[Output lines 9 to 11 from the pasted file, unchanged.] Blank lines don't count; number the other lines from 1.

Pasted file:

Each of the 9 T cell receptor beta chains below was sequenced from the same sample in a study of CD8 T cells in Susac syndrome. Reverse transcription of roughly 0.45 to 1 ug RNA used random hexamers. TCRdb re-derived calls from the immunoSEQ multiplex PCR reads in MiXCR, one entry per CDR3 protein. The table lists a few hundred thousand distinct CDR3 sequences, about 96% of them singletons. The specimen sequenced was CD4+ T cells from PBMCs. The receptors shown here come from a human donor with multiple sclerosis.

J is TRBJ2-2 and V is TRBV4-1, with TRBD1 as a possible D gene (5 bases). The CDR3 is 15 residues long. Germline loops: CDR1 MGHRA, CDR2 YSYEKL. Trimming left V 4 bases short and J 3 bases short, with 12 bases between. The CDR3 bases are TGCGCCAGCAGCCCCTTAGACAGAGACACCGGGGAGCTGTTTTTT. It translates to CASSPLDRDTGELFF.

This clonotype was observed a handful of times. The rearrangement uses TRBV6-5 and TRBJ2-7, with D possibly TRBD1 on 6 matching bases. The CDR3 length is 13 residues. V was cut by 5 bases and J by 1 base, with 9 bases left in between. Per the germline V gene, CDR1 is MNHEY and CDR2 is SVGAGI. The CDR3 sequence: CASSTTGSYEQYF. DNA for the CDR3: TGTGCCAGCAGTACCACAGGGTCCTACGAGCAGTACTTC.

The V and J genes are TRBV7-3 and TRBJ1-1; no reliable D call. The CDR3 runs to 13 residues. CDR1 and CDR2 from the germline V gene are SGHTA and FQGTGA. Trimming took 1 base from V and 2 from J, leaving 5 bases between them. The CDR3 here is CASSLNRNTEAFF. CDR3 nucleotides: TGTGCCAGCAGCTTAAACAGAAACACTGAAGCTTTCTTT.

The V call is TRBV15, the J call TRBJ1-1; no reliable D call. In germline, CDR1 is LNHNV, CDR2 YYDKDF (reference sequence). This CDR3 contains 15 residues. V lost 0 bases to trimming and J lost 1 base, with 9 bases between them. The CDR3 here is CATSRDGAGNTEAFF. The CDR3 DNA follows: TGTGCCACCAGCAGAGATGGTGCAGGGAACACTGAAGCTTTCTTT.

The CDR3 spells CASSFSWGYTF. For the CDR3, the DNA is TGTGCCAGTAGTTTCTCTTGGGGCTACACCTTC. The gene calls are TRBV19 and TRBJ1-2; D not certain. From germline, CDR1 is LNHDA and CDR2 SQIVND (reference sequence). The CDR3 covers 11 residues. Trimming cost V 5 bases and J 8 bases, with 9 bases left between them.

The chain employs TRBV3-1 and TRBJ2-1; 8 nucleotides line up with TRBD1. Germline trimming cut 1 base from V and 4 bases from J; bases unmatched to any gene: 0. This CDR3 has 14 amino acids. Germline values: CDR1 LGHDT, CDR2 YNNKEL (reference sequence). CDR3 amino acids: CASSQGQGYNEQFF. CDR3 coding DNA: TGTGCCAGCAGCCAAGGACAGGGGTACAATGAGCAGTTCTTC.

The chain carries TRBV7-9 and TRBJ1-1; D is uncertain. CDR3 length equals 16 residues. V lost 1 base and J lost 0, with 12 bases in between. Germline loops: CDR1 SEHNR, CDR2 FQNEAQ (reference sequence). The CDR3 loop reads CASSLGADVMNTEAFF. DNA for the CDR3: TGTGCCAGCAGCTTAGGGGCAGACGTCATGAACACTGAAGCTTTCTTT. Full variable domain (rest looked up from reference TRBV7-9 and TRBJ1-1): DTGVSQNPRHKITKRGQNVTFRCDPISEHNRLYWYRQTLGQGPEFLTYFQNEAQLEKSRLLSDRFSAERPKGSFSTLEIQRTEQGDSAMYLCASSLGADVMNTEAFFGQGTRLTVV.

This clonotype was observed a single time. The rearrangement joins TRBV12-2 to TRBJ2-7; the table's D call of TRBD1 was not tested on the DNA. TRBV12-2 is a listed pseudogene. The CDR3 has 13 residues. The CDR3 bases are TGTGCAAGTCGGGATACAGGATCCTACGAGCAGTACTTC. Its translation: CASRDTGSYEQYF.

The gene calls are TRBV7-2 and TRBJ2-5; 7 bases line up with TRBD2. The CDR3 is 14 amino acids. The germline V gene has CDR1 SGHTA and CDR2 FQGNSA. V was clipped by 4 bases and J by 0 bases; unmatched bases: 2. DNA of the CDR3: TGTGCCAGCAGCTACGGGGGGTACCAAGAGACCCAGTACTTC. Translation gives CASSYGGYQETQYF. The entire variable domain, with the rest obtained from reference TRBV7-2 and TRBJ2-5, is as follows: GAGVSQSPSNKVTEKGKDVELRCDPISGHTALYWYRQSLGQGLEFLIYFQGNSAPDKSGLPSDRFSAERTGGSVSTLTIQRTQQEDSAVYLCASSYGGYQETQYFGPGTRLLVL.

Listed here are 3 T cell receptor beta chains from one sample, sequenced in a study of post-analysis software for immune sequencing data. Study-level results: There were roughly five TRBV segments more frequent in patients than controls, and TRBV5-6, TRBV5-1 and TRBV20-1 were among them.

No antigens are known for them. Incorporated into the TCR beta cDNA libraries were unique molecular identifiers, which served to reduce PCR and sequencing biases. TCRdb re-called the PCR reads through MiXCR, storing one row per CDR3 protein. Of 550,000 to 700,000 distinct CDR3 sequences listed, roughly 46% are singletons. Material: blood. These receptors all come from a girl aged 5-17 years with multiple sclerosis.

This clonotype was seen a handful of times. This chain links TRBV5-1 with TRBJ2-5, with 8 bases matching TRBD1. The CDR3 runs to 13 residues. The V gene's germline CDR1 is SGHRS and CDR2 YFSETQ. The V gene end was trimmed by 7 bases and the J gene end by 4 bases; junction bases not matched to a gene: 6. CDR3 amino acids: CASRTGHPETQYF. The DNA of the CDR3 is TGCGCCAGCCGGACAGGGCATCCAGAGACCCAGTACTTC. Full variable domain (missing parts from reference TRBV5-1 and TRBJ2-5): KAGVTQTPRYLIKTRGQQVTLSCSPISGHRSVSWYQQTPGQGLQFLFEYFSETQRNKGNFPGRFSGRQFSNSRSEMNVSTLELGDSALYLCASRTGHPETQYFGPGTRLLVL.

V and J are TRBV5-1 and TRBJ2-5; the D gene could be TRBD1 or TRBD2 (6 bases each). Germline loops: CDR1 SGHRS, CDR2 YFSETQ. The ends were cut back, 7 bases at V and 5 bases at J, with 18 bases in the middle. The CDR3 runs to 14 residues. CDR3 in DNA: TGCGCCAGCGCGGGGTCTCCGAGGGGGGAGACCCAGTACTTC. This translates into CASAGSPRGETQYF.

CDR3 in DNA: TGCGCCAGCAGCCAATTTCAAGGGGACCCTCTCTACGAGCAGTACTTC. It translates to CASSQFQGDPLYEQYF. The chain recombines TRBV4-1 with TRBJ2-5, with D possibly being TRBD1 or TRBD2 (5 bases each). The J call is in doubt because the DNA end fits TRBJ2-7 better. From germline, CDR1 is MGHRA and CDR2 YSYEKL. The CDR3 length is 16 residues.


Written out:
This clonotype was observed a single time. The rearrangement joins TRBV12-2 to TRBJ2-7; the table's D call of TRBD1 was not tested on the DNA. TRBV12-2 is a listed pseudogene. The CDR3 has 13 residues. The CDR3 bases are TGTGCAAGTCGGGATACAGGATCCTACGAGCAGTACTTC. Its translation: CASRDTGSYEQYF.

The gene calls are TRBV7-2 and TRBJ2-5; 7 bases line up with TRBD2. The CDR3 is 14 amino acids. The germline V gene has CDR1 SGHTA and CDR2 FQGNSA. V was clipped by 4 bases and J by 0 bases; unmatched bases: 2. DNA of the CDR3: TGTGCCAGCAGCTACGGGGGGTACCAAGAGACCCAGTACTTC. Translation gives CASSYGGYQETQYF. The entire variable domain, with the rest obtained from reference TRBV7-2 and TRBJ2-5, is as follows: GAGVSQSPSNKVTEKGKDVELRCDPISGHTALYWYRQSLGQGLEFLIYFQGNSAPDKSGLPSDRFSAERTGGSVSTLTIQRTQQEDSAVYLCASSYGGYQETQYFGPGTRLLVL.

Listed here are 3 T cell receptor beta chains from one sample, sequenced in a study of post-analysis software for immune sequencing data. Study-level results: There were roughly five TRBV segments more frequent in patients than controls, and TRBV5-6, TRBV5-1 and TRBV20-1 were among them.